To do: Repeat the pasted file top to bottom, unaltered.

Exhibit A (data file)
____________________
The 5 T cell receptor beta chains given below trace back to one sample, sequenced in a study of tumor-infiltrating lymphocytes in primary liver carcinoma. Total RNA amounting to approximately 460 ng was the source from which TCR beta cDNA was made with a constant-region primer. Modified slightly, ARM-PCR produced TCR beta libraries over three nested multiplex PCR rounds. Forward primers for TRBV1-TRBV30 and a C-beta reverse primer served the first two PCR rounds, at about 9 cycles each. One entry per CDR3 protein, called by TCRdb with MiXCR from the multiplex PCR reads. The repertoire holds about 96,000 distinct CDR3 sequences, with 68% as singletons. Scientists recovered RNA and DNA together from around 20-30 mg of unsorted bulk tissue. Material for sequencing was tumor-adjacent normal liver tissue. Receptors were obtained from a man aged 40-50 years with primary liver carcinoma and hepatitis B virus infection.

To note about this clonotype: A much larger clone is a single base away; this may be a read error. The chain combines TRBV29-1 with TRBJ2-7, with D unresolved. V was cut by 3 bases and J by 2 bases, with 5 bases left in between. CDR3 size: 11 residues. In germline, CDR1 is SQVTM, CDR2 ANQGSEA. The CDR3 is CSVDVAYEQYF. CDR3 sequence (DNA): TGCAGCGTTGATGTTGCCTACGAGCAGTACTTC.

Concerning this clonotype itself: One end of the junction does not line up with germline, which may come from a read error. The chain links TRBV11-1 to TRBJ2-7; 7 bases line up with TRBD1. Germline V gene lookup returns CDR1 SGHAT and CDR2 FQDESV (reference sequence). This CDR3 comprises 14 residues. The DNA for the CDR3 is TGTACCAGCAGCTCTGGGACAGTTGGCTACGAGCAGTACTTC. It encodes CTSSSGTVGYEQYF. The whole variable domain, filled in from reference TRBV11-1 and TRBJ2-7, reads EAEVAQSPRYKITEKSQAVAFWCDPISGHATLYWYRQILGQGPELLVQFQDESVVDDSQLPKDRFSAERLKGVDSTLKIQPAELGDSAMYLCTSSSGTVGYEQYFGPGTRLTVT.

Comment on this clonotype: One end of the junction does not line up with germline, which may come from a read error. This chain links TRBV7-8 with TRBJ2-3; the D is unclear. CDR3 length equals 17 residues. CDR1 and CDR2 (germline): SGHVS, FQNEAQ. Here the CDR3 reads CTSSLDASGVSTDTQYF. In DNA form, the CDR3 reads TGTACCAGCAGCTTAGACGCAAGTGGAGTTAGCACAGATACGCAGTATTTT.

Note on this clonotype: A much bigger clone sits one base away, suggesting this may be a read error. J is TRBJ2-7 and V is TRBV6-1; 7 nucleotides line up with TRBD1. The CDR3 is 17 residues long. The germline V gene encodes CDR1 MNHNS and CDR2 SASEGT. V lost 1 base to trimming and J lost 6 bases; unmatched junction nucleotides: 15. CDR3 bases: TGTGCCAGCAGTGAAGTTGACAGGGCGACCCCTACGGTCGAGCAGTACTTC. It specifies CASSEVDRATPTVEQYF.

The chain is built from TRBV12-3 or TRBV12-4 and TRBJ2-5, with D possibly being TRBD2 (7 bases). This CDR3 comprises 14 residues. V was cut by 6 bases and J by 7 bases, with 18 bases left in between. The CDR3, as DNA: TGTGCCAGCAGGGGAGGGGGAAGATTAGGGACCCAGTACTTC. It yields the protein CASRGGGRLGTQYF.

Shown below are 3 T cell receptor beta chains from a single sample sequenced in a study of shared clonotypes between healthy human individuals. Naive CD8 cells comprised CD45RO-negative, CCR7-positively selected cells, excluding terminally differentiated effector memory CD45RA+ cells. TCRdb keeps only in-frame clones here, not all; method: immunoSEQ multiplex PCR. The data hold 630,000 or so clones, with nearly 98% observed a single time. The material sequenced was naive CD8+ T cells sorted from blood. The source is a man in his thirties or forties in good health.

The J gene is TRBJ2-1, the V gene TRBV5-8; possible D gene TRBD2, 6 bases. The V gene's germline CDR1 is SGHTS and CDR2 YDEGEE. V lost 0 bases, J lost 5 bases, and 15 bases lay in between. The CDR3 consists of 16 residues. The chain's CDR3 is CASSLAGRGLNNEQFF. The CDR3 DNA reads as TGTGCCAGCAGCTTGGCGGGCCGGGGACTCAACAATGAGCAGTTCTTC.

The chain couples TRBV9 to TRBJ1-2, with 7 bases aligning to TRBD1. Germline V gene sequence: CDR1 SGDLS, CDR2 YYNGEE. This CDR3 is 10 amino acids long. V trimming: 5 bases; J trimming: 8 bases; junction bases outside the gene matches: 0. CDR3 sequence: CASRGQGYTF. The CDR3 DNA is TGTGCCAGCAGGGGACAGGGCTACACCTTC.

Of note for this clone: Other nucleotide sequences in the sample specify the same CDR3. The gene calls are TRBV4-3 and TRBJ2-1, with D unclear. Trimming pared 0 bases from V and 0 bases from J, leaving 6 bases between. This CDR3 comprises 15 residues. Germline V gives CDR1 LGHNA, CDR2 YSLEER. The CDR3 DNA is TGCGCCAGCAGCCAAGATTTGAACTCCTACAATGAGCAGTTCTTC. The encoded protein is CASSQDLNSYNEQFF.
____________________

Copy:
The 5 T cell receptor beta chains given below trace back to one sample, sequenced in a study of tumor-infiltrating lymphocytes in primary liver carcinoma. Total RNA amounting to approximately 460 ng was the source from which TCR beta cDNA was made with a constant-region primer. Modified slightly, ARM-PCR produced TCR beta libraries over three nested multiplex PCR rounds. Forward primers for TRBV1-TRBV30 and a C-beta reverse primer served the first two PCR rounds, at about 9 cycles each. One entry per CDR3 protein, called by TCRdb with MiXCR from the multiplex PCR reads. The repertoire holds about 96,000 distinct CDR3 sequences, with 68% as singletons. Scientists recovered RNA and DNA together from around 20-30 mg of unsorted bulk tissue. Material for sequencing was tumor-adjacent normal liver tissue. Receptors were obtained from a man aged 40-50 years with primary liver carcinoma and hepatitis B virus infection.

To note about this clonotype: A much larger clone is a single base away; this may be a read error. The chain combines TRBV29-1 with TRBJ2-7, with D unresolved. V was cut by 3 bases and J by 2 bases, with 5 bases left in between. CDR3 size: 11 residues. In germline, CDR1 is SQVTM, CDR2 ANQGSEA. The CDR3 is CSVDVAYEQYF. CDR3 sequence (DNA): TGCAGCGTTGATGTTGCCTACGAGCAGTACTTC.

Concerning this clonotype itself: One end of the junction does not line up with germline, which may come from a read error. The chain links TRBV11-1 to TRBJ2-7; 7 bases line up with TRBD1. Germline V gene lookup returns CDR1 SGHAT and CDR2 FQDESV (reference sequence). This CDR3 comprises 14 residues. The DNA for the CDR3 is TGTACCAGCAGCTCTGGGACAGTTGGCTACGAGCAGTACTTC. It encodes CTSSSGTVGYEQYF. The whole variable domain, filled in from reference TRBV11-1 and TRBJ2-7, reads EAEVAQSPRYKITEKSQAVAFWCDPISGHATLYWYRQILGQGPELLVQFQDESVVDDSQLPKDRFSAERLKGVDSTLKIQPAELGDSAMYLCTSSSGTVGYEQYFGPGTRLTVT.

Comment on this clonotype: One end of the junction does not line up with germline, which may come from a read error. This chain links TRBV7-8 with TRBJ2-3; the D is unclear. CDR3 length equals 17 residues. CDR1 and CDR2 (germline): SGHVS, FQNEAQ. Here the CDR3 reads CTSSLDASGVSTDTQYF. In DNA form, the CDR3 reads TGTACCAGCAGCTTAGACGCAAGTGGAGTTAGCACAGATACGCAGTATTTT.

Note on this clonotype: A much bigger clone sits one base away, suggesting this may be a read error. J is TRBJ2-7 and V is TRBV6-1; 7 nucleotides line up with TRBD1. The CDR3 is 17 residues long. The germline V gene encodes CDR1 MNHNS and CDR2 SASEGT. V lost 1 base to trimming and J lost 6 bases; unmatched junction nucleotides: 15. CDR3 bases: TGTGCCAGCAGTGAAGTTGACAGGGCGACCCCTACGGTCGAGCAGTACTTC. It specifies CASSEVDRATPTVEQYF.

The chain is built from TRBV12-3 or TRBV12-4 and TRBJ2-5, with D possibly being TRBD2 (7 bases). This CDR3 comprises 14 residues. V was cut by 6 bases and J by 7 bases, with 18 bases left in between. The CDR3, as DNA: TGTGCCAGCAGGGGAGGGGGAAGATTAGGGACCCAGTACTTC. It yields the protein CASRGGGRLGTQYF.

Shown below are 3 T cell receptor beta chains from a single sample sequenced in a study of shared clonotypes between healthy human individuals. Naive CD8 cells comprised CD45RO-negative, CCR7-positively selected cells, excluding terminally differentiated effector memory CD45RA+ cells. TCRdb keeps only in-frame clones here, not all; method: immunoSEQ multiplex PCR. The data hold 630,000 or so clones, with nearly 98% observed a single time. The material sequenced was naive CD8+ T cells sorted from blood. The source is a man in his thirties or forties in good health.

The J gene is TRBJ2-1, the V gene TRBV5-8; possible D gene TRBD2, 6 bases. The V gene's germline CDR1 is SGHTS and CDR2 YDEGEE. V lost 0 bases, J lost 5 bases, and 15 bases lay in between. The CDR3 consists of 16 residues. The chain's CDR3 is CASSLAGRGLNNEQFF. The CDR3 DNA reads as TGTGCCAGCAGCTTGGCGGGCCGGGGACTCAACAATGAGCAGTTCTTC.

The chain couples TRBV9 to TRBJ1-2, with 7 bases aligning to TRBD1. Germline V gene sequence: CDR1 SGDLS, CDR2 YYNGEE. This CDR3 is 10 amino acids long. V trimming: 5 bases; J trimming: 8 bases; junction bases outside the gene matches: 0. CDR3 sequence: CASRGQGYTF. The CDR3 DNA is TGTGCCAGCAGGGGACAGGGCTACACCTTC.

Of note for this clone: Other nucleotide sequences in the sample specify the same CDR3. The gene calls are TRBV4-3 and TRBJ2-1, with D unclear. Trimming pared 0 bases from V and 0 bases from J, leaving 6 bases between. This CDR3 comprises 15 residues. Germline V gives CDR1 LGHNA, CDR2 YSLEER. The CDR3 DNA is TGCGCCAGCAGCCAAGATTTGAACTCCTACAATGAGCAGTTCTTC. The encoded protein is CASSQDLNSYNEQFF.